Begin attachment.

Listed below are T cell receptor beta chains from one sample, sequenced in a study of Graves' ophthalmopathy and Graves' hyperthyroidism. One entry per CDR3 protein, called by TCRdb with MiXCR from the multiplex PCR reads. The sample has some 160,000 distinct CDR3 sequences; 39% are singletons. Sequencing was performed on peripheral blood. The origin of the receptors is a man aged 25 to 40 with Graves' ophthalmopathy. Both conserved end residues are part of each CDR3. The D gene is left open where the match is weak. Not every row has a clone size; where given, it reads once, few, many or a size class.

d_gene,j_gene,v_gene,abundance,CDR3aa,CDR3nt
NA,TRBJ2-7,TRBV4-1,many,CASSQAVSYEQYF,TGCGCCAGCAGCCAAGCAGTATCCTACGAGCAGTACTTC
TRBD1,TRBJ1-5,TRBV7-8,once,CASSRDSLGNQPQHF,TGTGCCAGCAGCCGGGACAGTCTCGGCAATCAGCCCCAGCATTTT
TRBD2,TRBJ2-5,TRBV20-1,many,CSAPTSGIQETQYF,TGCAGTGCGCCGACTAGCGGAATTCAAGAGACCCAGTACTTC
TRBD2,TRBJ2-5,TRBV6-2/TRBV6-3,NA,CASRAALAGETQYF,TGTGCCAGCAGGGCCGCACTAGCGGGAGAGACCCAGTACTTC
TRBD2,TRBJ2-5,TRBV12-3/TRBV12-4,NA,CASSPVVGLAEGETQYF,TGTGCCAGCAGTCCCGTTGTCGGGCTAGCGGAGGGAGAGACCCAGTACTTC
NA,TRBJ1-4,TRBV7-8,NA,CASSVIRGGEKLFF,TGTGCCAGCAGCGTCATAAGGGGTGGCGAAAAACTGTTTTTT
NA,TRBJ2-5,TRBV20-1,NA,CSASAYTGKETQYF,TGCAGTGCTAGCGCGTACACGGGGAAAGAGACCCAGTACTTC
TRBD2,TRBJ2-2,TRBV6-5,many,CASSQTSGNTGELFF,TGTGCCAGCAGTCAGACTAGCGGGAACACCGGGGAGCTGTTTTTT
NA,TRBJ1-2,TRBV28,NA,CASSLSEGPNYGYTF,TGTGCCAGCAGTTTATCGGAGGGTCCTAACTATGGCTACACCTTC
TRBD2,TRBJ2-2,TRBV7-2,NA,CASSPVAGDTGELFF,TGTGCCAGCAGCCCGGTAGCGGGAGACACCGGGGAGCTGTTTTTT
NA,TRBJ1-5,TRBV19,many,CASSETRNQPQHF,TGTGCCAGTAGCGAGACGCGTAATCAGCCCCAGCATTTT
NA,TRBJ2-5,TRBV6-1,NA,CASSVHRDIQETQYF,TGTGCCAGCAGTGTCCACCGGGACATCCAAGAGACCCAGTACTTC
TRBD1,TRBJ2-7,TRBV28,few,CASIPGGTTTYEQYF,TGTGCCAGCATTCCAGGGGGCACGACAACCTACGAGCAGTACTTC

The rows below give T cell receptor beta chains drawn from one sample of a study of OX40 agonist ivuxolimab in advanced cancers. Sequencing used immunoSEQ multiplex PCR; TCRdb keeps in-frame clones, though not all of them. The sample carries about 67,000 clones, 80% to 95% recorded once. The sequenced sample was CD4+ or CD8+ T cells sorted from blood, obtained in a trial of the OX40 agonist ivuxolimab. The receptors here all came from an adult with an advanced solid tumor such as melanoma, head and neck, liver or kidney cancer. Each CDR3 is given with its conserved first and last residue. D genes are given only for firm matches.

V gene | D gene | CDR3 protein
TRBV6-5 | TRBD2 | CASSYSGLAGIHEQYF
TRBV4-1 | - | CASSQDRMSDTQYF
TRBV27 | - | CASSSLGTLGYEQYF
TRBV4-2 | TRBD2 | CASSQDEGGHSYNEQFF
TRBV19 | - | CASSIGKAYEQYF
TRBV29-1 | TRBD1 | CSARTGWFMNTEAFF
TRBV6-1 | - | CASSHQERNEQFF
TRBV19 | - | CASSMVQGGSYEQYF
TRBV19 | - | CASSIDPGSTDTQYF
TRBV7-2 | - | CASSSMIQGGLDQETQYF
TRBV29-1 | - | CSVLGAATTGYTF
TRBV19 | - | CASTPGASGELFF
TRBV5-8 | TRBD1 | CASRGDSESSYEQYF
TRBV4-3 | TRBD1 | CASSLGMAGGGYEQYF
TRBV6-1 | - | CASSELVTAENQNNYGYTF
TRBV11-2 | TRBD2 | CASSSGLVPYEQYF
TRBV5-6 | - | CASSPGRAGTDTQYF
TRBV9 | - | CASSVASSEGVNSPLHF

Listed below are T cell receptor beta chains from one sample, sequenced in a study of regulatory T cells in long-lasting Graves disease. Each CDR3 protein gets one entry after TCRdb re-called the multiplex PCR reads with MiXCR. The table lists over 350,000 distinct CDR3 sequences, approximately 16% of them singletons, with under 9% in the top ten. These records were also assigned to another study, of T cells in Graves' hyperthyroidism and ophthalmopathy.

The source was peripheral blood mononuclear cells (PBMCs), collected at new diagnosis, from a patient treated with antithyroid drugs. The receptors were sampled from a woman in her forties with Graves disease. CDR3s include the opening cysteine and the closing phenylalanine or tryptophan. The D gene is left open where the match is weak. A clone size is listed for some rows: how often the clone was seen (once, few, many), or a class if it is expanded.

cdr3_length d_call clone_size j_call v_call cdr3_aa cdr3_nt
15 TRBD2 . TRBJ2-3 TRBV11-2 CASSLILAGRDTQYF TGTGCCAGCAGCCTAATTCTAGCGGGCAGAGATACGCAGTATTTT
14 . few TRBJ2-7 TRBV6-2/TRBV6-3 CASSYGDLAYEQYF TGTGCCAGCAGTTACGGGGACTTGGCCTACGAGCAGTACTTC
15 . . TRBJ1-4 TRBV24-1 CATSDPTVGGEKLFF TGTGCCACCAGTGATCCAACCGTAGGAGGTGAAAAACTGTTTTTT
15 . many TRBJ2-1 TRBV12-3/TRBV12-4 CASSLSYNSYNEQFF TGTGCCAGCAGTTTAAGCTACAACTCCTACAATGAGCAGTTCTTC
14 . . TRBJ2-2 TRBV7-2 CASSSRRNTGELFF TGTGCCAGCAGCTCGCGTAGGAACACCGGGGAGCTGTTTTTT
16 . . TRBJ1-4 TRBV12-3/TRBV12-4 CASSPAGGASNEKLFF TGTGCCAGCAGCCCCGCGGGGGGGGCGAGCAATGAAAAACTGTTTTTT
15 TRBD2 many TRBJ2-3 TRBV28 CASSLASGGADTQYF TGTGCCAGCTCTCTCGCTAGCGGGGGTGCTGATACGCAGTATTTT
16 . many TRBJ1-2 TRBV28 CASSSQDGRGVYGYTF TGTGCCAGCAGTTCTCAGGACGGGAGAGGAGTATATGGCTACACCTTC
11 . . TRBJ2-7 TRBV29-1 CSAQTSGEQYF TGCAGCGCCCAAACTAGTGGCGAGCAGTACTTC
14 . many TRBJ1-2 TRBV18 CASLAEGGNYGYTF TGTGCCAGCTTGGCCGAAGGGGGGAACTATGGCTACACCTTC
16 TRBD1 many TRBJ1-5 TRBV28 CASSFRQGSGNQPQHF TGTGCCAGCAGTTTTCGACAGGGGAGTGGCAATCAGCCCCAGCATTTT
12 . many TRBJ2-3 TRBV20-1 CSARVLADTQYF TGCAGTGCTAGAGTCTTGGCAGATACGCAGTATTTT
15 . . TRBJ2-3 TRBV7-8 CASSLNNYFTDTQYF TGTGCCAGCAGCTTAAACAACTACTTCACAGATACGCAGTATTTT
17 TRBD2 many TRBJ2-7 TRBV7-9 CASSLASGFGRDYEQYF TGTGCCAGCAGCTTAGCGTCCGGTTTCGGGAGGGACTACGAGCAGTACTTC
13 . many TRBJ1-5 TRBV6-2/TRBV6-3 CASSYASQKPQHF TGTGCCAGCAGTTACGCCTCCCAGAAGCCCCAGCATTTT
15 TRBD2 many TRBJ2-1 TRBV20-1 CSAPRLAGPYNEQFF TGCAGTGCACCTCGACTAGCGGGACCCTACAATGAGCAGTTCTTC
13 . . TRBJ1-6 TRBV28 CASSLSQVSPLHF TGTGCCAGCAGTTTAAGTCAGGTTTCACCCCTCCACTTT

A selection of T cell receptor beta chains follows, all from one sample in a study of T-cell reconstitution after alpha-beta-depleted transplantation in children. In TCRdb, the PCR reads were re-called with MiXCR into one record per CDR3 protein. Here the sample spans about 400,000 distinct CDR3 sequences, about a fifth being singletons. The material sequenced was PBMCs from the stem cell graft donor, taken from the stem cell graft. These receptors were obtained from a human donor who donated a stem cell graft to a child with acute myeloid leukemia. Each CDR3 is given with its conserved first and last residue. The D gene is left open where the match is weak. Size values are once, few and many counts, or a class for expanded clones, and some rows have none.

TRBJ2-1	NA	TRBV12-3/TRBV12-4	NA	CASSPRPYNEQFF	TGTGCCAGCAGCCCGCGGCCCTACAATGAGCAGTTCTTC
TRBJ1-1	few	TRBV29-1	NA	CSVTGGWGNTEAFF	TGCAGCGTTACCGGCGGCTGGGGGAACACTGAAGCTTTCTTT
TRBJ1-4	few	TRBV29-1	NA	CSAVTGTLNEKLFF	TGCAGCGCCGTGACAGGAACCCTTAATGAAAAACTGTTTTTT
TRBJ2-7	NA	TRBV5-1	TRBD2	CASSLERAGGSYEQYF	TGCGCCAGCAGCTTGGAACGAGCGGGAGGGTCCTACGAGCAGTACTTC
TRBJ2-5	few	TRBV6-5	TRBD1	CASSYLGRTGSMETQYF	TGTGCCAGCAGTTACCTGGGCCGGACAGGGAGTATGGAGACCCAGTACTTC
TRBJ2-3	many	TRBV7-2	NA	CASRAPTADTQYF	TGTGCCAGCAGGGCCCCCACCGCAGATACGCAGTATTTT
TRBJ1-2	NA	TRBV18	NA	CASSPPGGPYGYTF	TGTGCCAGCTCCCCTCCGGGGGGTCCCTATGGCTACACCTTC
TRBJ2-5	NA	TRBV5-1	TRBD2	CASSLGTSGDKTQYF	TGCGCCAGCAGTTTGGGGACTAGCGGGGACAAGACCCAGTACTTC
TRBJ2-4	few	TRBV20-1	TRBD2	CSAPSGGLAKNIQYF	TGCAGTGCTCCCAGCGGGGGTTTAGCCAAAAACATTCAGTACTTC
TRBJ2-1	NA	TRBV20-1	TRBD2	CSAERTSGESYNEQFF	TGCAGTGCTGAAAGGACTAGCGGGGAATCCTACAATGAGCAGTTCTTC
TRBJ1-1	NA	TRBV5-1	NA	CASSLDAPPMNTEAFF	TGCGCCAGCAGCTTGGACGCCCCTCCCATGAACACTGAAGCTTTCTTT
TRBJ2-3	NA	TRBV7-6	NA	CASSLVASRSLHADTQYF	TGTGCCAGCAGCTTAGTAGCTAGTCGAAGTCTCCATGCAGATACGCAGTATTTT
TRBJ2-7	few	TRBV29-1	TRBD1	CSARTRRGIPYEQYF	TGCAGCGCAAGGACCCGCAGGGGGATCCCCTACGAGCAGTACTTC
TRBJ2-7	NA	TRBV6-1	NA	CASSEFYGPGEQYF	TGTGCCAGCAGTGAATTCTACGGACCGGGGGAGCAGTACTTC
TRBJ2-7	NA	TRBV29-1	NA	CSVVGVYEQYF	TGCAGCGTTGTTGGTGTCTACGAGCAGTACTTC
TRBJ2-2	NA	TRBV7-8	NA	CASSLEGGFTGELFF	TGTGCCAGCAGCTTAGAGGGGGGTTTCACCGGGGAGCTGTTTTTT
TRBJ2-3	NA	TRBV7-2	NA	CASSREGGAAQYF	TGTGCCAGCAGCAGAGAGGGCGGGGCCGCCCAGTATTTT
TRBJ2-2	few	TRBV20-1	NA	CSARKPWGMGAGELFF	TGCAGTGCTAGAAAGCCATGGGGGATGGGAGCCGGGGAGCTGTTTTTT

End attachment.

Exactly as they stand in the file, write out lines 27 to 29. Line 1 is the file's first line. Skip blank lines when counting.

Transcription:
TRBV7-2 | - | CASSSMIQGGLDQETQYF
TRBV29-1 | - | CSVLGAATTGYTF
TRBV19 | - | CASTPGASGELFF